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|Title:||Fluid Inclusions in Marine Halite as a Window into the MG Isotopic Composition of Past Oceans|
|Abstract:||Evidence from marine carbonates, evaporites, and fossil echinoderms has conclusively shown that seawater composition varied considerably during the Phanerozoic. Seawater has oscillated on 100- to 200-million-year cycles between “calcite seas,” periods with predominant carbonate formation of low-Mg calcite and Mg/Ca ratios as low as 1, and “aragonite seas,” periods with predominantly aragonite formation and Mg/Ca ratios of up to 5. Proposed explanations for the oscillations between calcite and aragonite seas include changes in the rate of Mg uptake at mid-ocean ridges and variations in shallow-water dolomitization rates. This study is the first to analyze the validity of these proposed explanations using direct measurements of seawater magnesium isotope ratios within evaporites. δ26Mg values of Phanerozoic seawater were obtained by developing a new method for analysis of brine inclusions trapped within ancient marine halite. Dissolution of fluid-inclusion-rich halite followed by magnesium separation using ion chromatography and isotope ratio analysis using an MC-ICP MS led to highly reproducible δ26Mg values for modern, Messinian, and Silurian-age seawater samples. Silurian and modern samples showed similar δ26Mg values, suggesting that similar processes may drive seawater composition during the two time periods. Further adjustments to the methodology and additional sample analysis can achieve a more complete dataset for seawater δ26Mg values and a better understanding of the processes that have controlled the chemistry of seawater throughout the Phanerozoic.|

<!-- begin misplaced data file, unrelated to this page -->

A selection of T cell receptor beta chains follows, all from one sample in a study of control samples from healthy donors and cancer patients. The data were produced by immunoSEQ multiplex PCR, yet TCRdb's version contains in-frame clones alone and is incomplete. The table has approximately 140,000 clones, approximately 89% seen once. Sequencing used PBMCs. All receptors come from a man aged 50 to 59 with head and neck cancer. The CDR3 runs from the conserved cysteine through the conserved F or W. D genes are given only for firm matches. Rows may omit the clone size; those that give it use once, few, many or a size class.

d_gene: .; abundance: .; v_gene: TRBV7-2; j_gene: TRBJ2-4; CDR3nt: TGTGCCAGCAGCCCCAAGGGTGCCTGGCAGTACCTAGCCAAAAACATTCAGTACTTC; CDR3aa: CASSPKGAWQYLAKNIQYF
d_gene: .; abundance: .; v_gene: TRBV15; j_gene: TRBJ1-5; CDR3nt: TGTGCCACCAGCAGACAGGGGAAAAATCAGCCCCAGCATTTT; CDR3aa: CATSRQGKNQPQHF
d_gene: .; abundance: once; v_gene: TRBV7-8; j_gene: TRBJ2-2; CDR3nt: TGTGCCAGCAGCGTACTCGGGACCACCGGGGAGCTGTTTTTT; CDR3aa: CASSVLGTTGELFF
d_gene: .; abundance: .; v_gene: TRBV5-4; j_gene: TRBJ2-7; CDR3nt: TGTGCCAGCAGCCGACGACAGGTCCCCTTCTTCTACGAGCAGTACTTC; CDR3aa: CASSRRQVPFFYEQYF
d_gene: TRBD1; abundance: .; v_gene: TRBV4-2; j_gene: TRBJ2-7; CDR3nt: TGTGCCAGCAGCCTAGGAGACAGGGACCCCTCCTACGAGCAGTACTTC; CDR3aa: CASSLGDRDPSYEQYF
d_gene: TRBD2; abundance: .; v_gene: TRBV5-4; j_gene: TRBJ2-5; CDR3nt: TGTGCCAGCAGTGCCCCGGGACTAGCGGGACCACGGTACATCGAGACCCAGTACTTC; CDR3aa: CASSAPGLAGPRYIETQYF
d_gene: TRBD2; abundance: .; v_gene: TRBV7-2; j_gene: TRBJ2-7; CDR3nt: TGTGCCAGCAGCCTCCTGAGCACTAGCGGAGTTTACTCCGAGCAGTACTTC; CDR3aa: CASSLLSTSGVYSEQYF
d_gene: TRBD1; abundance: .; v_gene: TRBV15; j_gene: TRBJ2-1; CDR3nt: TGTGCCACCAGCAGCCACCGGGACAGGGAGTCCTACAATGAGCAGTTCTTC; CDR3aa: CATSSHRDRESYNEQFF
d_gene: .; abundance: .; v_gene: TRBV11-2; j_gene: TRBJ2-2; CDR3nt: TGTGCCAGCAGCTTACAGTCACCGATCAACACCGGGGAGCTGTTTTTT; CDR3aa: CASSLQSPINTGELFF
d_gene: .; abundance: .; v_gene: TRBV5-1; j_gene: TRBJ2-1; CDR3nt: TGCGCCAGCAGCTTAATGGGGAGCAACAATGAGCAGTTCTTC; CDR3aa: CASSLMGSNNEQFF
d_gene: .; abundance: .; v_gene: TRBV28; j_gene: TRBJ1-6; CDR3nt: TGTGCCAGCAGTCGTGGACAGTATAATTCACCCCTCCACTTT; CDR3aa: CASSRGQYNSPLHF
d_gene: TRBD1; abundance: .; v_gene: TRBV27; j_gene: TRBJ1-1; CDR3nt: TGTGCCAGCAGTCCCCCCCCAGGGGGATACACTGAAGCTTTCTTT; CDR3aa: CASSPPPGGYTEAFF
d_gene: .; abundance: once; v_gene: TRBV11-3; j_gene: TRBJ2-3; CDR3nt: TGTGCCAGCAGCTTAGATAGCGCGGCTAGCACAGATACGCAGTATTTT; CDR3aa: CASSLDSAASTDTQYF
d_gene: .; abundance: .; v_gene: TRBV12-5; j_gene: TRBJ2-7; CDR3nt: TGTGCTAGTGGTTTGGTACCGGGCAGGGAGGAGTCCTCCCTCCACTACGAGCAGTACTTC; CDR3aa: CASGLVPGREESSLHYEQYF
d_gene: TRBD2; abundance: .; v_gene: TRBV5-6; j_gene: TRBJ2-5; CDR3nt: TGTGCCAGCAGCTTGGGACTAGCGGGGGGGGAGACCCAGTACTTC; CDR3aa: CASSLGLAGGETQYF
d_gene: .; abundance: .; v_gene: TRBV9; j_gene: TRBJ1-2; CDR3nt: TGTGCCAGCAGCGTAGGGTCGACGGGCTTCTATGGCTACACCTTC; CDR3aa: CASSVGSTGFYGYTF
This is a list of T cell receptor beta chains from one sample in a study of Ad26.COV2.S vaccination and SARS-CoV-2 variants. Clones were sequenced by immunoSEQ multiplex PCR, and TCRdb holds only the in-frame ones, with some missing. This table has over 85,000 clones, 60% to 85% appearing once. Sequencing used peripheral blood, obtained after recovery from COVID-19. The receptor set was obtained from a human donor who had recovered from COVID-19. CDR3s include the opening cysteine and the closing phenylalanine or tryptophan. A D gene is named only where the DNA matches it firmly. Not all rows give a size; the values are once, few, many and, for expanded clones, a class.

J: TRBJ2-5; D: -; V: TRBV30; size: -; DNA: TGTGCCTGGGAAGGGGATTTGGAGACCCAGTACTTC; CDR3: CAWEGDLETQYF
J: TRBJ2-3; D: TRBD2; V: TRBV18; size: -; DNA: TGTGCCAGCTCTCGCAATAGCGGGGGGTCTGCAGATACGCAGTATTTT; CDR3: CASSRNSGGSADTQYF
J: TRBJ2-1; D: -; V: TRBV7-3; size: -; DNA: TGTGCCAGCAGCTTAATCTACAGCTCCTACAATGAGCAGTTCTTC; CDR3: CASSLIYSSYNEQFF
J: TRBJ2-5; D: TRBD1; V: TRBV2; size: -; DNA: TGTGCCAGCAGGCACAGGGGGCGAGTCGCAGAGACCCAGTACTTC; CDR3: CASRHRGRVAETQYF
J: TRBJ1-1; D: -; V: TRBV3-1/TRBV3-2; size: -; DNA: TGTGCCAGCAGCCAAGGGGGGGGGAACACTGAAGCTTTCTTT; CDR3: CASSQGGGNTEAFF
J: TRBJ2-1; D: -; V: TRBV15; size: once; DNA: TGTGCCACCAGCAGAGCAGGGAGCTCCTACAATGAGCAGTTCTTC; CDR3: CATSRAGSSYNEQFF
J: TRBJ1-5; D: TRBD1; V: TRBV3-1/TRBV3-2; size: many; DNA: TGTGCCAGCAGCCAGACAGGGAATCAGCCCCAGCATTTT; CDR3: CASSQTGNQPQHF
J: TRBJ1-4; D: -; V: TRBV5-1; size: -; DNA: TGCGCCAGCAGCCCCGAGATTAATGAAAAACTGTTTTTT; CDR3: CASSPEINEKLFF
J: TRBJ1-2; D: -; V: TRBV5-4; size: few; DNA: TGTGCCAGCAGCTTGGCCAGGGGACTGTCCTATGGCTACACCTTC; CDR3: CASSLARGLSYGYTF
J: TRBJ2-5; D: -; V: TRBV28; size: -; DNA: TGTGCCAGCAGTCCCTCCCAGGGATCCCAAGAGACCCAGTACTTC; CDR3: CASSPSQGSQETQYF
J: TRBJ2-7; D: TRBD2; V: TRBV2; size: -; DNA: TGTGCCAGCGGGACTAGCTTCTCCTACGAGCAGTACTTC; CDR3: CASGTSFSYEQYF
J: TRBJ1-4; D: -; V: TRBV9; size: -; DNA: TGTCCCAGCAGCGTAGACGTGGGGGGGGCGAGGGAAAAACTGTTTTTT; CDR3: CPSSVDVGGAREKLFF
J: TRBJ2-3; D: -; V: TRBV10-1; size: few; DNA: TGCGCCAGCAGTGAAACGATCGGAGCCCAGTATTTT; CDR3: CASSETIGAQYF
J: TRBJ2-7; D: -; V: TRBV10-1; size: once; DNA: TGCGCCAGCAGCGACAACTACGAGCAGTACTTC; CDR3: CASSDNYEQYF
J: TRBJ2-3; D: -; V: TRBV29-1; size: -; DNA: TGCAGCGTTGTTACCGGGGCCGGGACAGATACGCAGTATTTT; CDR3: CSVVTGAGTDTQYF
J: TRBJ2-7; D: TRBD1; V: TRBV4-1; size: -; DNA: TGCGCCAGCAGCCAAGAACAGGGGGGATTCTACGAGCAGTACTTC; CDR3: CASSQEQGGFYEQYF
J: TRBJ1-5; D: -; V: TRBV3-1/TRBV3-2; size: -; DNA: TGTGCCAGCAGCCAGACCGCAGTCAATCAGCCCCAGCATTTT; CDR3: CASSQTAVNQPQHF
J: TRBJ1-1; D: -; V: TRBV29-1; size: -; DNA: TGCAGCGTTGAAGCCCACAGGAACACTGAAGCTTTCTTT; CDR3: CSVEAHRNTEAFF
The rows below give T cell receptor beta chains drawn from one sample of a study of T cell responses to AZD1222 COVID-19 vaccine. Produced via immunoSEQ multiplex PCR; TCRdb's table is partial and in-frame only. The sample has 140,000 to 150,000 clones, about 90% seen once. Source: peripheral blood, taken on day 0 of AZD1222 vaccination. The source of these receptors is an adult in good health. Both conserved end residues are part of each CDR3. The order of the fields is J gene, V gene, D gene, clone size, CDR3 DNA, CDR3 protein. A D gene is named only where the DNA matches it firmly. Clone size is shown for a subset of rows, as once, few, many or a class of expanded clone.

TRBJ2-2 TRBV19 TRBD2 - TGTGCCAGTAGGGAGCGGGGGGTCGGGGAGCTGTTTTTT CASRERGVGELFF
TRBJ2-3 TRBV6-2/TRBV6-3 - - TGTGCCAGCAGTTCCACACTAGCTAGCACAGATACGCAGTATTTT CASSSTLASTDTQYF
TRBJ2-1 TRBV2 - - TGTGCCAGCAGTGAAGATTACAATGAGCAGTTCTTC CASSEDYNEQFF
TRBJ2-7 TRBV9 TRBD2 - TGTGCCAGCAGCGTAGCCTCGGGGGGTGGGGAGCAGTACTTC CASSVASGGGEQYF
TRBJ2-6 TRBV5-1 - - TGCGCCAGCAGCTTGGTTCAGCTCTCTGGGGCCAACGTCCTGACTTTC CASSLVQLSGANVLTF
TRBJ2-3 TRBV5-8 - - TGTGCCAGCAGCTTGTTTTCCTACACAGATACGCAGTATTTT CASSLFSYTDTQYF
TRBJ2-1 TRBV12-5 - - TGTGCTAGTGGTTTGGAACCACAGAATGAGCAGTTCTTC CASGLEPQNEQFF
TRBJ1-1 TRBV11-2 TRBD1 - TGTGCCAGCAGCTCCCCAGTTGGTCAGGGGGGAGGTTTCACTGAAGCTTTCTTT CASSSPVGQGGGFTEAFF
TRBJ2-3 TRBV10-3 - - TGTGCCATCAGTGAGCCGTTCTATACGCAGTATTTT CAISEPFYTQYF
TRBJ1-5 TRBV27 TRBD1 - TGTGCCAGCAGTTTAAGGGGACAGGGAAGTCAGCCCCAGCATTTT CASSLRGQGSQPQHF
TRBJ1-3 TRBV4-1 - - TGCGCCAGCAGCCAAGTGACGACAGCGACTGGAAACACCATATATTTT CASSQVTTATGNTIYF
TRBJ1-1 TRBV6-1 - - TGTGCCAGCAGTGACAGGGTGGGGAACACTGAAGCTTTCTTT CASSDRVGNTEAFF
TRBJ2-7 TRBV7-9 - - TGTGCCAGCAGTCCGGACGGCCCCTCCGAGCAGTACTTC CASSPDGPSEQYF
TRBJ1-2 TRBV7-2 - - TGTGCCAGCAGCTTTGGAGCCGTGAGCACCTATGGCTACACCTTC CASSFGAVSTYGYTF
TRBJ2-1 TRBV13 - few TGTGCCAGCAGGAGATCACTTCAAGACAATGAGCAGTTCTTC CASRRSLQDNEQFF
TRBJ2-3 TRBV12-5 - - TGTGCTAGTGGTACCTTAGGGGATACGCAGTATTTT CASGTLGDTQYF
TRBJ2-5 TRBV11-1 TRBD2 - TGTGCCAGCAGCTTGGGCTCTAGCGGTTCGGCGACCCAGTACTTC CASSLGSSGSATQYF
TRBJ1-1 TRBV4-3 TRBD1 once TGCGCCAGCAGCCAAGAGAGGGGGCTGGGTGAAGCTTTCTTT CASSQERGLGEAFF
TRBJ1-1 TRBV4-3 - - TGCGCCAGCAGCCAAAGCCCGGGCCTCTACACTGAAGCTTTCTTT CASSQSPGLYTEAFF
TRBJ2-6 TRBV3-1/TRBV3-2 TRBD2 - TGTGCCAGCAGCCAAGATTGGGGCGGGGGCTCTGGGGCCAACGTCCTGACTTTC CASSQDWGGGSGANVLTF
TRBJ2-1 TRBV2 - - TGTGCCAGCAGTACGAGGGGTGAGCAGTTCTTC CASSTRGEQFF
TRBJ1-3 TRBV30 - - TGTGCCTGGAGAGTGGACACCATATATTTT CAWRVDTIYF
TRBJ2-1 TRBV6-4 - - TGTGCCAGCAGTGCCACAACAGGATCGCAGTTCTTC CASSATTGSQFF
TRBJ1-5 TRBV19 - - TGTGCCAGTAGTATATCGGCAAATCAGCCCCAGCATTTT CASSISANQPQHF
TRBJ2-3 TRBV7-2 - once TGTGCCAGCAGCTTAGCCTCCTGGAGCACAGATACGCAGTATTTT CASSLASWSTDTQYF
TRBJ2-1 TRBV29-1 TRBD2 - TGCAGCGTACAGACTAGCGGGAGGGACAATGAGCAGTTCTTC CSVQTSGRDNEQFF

|Type of Material:||Princeton University Senior Theses|
|Appears in Collections:||Geosciences, 1929-2016|
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